A Texas pastor who says he had to fight for his life at Baylor Medical Center in Dallas after getting infected with COVID-19 earlier this month is now saying he was wrong for treating the virus cavalierly and not getting vaccinated.
Pastor Danny Reeves of First Baptist Church in Corsicana, who is still recovering, told Fox 4: "I've been taught a lesson, and I'm big enough and humble enough to say I was wrong. And if my survival and my story can be a blessing to others, I pray it is."
A few days after he began feeling body aches and other symptoms, Reeves said he tested positive for COVID-19 and things quickly took a turn for the worse.
His breathing became difficult a week after his positive test and he was hospitalized at Baylor Medical Center where his blood oxygen level dropped to dangerous levels, the network said.
"The doctor came in and said, ‘You're going to the ICU.’ And said that I needed to have a reality check that I could die," the pastor added.
Reeves said when he realized the gravity of the challenge he was facing he struggled with regret and wept.
"I cried in here. I had emotional moments in here. I had regret in here," he said. "I recognized that I had been a bit cavalier. That almost cost me."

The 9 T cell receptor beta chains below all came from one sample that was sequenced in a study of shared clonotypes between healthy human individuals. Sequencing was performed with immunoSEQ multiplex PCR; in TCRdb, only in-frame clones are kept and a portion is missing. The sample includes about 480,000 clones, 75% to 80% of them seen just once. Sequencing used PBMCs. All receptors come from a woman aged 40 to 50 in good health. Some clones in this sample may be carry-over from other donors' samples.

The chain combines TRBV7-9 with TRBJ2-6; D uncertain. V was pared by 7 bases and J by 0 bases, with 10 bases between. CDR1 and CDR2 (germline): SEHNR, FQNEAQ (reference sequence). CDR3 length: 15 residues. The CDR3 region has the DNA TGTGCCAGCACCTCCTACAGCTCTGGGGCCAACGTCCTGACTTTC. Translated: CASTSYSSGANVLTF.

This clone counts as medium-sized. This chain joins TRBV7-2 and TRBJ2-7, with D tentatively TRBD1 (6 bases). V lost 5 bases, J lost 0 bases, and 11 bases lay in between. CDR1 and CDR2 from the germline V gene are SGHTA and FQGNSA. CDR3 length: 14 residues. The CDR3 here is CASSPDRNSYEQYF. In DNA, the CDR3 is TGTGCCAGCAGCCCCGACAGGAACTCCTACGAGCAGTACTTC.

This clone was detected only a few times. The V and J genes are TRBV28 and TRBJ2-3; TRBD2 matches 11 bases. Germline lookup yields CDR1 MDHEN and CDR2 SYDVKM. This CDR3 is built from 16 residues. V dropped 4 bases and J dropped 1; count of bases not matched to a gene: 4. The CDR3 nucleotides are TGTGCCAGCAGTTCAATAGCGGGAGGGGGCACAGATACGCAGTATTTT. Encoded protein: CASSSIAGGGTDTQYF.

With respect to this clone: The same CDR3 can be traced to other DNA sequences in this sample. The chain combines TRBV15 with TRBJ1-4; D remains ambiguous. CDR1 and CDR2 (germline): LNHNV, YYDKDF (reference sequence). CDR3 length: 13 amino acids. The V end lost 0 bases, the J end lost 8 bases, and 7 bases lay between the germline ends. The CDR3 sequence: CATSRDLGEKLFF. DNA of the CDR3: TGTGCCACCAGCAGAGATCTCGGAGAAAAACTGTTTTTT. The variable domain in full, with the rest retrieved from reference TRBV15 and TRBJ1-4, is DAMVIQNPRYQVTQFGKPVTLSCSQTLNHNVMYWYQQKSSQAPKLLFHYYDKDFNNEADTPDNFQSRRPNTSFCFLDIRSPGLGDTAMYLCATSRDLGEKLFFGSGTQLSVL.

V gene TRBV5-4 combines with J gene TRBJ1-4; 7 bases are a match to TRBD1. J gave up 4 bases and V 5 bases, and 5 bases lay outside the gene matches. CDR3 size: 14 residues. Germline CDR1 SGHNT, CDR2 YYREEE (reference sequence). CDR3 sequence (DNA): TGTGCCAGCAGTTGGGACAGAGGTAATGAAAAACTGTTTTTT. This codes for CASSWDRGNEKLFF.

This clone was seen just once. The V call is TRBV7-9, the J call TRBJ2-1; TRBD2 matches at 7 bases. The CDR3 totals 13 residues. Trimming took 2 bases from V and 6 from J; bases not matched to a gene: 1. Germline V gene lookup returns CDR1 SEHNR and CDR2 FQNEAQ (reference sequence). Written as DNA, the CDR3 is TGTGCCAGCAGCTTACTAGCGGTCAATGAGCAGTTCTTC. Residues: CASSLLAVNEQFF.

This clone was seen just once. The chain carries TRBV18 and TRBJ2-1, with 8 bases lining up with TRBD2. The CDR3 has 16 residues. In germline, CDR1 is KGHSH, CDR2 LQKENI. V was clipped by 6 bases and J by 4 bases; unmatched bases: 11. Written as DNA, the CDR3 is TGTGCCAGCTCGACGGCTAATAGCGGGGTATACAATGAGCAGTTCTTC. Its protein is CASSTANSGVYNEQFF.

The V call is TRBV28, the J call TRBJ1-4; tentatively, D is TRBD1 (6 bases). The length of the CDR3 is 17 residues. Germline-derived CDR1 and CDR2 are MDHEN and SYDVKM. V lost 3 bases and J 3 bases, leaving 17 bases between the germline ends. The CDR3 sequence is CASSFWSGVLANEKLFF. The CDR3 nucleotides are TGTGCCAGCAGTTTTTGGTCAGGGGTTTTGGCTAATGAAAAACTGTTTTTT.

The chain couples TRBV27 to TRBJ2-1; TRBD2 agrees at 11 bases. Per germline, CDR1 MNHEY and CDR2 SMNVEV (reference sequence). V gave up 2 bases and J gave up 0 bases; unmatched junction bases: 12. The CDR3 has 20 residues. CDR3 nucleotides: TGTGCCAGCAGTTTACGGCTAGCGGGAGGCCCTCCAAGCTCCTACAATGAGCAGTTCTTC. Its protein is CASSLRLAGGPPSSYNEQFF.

Reeves, who spent two days in the ICU, recalled how his health fluctuated so much while he was at the hospital, and doctors worried he might need a lung transplant. Thanks to the prayers of his church, and Remdesivir and steroids, the Texas pastor said his health has improved and he now continues to recover under observation.
"I asked them (doctors), ‘Why me?’ And they said, ‘Danny, it's just the luck of the draw, and this can happen to anybody. And so if it can happen to me, it can happen to you. And you really ought to consider getting the vaccine,” Reeves said in a message to the public. “I'm not going to tell you to go do it. You have the choice and the right to make that choice.’"
According to the Centers for Disease Control and Prevention, COVID-19 vaccines can "keep individuals from getting and spreading the virus that causes COVID-19." The "vaccines can also help keep you from getting seriously ill even if they do get COVID-19." It "might also protect people around you, particularly people at increased risk for severe illness from COVID-19."
Following reports of rising breakthrough infections with the Delta variant of the virus in people who were fully vaccinated, the health agency on Tuesday recommended that vaccinated people resume wearing masks indoors in some areas. The recommendation reverses a decision made two months ago that people who are fully vaccinated against the coronavirus could stop wearing masks or maintain social distancing in most settings.
“I think that’s great,” Dr. Celine Gounder, an infectious disease specialist at Bellevue Hospital Center in New York, told the NY Times. She said based on what scientists are learning about the Delta variant’s ability to cause breakthrough infections, “this is a move in the right direction.”